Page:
Legal Intern, Manhattan Institute's Center for Legal Policy
Manhattan Institute's Center for Legal Policy Director James Copland discussed trends from his recent Proxy Monitor season-end report in a Washington Examiner Op-Ed last week. In the article, Copland highlights labor union's increased shareholder activism, which potentially favors union interests over the goal of increasing value for all shareholders:
Stymied by marketplace pressures and government constraints, labor unions are turning to the corporate ballot box, attempting to exercise the shareholder voting power of employee pension funds to muscle American corporations in their preferred direction. In a recent column in the Washington Post, Harold Meyerson praised unions for "using the voting power of their pension funds" to organize "shareholder opposition to excessive executive pay and corporate political donations."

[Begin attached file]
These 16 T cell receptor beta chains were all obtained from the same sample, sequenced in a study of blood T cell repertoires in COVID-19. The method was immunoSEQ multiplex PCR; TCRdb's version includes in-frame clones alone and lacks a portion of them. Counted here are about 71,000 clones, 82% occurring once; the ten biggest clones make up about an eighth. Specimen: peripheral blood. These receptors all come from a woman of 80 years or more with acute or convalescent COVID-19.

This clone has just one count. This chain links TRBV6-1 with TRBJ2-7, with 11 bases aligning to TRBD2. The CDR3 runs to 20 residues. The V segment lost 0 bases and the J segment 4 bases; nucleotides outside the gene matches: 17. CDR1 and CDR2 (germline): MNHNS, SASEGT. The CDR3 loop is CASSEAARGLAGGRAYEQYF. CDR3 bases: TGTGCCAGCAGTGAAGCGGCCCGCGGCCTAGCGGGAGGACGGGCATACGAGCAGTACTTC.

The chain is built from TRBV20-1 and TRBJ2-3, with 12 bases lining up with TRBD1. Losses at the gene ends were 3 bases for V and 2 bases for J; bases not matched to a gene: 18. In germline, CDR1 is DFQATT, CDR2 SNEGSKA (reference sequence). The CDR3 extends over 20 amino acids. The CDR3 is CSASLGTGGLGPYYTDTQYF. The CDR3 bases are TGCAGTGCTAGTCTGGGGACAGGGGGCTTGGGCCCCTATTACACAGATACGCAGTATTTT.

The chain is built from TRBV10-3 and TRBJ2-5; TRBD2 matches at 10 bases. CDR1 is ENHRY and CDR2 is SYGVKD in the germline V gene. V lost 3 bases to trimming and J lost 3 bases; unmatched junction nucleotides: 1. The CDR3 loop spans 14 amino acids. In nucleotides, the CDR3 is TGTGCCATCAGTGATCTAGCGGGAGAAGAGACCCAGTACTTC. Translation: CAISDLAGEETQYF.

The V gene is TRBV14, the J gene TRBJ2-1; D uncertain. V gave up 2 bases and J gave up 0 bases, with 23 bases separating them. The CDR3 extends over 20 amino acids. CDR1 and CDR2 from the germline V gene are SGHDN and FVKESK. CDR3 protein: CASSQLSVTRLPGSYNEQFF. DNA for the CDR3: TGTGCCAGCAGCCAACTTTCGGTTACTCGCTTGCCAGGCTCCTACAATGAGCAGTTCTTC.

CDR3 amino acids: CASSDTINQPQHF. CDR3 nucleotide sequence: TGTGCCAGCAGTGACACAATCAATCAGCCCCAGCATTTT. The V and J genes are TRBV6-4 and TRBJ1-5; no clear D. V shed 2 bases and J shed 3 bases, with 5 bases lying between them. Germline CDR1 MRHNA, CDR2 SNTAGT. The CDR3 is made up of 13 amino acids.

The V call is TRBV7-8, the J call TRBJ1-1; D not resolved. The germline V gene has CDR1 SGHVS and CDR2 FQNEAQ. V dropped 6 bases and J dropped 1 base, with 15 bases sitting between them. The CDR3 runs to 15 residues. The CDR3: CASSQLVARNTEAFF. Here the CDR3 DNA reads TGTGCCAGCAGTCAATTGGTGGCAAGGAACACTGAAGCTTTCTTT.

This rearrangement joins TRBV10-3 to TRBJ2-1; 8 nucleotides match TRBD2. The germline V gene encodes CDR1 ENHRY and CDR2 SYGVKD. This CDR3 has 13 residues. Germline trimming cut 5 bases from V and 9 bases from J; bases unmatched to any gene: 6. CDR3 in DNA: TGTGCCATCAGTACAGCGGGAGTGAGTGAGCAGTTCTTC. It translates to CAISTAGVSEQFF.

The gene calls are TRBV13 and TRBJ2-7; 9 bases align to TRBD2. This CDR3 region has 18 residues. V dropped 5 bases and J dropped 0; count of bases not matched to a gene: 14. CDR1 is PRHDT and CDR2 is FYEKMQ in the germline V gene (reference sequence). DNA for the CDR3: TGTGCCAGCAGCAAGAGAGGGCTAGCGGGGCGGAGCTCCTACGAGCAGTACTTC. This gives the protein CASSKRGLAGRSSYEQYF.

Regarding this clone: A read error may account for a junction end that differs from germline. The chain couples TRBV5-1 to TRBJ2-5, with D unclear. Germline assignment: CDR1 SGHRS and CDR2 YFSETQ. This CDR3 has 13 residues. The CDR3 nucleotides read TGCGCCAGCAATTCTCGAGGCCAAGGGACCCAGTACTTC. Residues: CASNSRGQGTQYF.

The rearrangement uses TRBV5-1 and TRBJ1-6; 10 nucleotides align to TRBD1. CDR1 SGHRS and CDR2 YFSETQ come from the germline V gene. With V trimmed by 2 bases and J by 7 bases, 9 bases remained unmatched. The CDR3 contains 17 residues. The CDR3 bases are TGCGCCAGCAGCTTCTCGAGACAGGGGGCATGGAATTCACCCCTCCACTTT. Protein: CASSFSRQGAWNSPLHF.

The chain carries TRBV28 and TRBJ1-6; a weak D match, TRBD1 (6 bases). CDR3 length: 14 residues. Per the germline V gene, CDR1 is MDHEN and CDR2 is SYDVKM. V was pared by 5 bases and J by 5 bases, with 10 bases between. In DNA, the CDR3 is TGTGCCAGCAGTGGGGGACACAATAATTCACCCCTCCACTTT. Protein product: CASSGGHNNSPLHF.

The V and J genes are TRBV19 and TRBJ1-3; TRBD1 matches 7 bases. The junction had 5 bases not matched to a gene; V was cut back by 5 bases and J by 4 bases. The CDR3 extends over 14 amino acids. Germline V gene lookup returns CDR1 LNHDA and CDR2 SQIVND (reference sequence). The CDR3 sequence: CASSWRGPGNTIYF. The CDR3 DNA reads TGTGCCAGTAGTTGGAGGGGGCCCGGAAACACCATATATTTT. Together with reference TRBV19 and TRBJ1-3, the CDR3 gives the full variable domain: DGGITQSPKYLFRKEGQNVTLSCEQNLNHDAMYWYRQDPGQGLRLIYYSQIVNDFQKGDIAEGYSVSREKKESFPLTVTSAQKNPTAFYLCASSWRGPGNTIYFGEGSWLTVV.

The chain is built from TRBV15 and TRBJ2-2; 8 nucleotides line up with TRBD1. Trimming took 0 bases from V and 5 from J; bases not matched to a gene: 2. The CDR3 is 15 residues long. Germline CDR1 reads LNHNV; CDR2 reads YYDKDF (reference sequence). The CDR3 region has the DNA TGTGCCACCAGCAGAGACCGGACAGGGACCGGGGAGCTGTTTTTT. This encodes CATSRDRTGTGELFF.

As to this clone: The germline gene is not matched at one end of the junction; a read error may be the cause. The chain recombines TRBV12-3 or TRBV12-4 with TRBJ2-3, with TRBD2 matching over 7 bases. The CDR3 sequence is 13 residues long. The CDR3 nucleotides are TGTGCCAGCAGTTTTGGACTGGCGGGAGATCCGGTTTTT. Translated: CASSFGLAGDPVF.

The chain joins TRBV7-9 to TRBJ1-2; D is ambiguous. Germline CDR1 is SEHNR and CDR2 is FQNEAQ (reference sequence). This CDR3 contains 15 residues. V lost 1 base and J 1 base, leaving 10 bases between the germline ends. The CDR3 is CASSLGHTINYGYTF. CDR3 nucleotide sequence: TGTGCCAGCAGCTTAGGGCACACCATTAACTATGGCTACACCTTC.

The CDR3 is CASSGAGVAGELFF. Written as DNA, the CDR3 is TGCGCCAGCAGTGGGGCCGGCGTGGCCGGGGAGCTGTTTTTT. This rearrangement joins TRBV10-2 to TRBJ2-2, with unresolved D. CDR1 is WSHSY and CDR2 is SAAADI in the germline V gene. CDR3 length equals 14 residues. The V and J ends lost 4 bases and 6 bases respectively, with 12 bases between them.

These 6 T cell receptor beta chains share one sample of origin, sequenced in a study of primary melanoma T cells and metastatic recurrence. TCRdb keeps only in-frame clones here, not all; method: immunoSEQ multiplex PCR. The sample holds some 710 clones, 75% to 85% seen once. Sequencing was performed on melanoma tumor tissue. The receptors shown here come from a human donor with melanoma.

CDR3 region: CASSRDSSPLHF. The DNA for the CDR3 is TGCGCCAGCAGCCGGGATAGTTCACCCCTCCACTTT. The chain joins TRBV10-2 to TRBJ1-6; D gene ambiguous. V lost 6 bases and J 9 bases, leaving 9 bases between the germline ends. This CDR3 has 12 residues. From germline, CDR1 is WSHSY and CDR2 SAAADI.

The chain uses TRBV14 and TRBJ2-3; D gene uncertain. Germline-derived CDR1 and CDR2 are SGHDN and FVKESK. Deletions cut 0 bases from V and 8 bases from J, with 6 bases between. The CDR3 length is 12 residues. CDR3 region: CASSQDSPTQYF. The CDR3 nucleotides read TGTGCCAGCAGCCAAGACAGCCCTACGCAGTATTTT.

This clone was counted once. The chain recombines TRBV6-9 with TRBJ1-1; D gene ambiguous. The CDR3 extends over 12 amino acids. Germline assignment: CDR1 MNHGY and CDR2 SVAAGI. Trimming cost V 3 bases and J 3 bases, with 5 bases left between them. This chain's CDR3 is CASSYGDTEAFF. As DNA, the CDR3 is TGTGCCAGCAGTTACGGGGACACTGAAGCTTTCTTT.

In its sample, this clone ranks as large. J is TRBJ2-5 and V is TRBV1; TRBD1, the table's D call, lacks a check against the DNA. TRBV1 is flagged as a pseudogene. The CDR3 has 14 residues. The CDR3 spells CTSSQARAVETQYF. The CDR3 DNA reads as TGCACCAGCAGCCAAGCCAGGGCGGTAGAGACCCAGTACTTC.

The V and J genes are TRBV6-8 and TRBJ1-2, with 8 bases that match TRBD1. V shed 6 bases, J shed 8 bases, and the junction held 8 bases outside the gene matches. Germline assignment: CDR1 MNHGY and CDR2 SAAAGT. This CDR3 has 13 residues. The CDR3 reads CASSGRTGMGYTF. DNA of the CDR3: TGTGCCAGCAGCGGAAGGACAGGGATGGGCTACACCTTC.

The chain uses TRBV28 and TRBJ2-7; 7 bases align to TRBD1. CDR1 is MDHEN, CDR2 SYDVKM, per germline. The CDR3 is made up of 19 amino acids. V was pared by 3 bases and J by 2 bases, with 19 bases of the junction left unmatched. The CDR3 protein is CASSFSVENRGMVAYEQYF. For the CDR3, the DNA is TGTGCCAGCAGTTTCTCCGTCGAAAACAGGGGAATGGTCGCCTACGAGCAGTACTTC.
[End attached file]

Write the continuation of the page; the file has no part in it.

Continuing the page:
Aside from the underlying merits of Meyerson's beef with American corporations, the problem with his mechanism is that employee pension funds, under the federal Employee Retirement Income Security Act, or ERISA, are supposed to focus solely on increasing shareholder returns and safeguarding workers' financial interests. Even if a company's actions are damaging to organized labor, labor pension funds shouldn't be advancing union interests at the cost of jeopardizing their beneficiaries' retirements by undercutting the profitability of the companies in which the funds invest.
For more analysis of the 2012 Proxy Monitor season-end report, see Point of Law's podcast featuring Copland discussing his latest research.